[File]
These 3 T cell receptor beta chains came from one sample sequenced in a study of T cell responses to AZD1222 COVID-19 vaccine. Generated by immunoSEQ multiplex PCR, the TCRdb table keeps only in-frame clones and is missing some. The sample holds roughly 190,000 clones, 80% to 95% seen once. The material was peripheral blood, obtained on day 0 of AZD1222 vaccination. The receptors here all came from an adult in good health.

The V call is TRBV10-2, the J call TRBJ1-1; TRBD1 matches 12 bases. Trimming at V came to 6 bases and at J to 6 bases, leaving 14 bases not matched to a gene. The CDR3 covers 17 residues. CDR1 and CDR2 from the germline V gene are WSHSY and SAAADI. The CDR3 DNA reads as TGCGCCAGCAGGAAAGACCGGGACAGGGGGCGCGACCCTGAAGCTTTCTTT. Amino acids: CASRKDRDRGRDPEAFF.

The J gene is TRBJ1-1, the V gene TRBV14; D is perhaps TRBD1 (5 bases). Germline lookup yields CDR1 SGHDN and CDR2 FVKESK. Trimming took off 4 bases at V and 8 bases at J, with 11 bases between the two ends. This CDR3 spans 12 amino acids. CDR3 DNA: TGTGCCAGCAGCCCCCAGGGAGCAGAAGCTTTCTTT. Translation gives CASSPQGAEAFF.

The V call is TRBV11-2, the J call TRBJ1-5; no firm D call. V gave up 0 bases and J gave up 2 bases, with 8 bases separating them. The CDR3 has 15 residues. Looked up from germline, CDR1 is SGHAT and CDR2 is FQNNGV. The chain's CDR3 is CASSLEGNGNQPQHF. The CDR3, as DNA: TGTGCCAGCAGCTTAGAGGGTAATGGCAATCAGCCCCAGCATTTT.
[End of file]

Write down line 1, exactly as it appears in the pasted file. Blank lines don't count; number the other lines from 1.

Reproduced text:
These 3 T cell receptor beta chains came from one sample sequenced in a study of T cell responses to AZD1222 COVID-19 vaccine. Generated by immunoSEQ multiplex PCR, the TCRdb table keeps only in-frame clones and is missing some. The sample holds roughly 190,000 clones, 80% to 95% seen once. The material was peripheral blood, obtained on day 0 of AZD1222 vaccination. The receptors here all came from an adult in good health.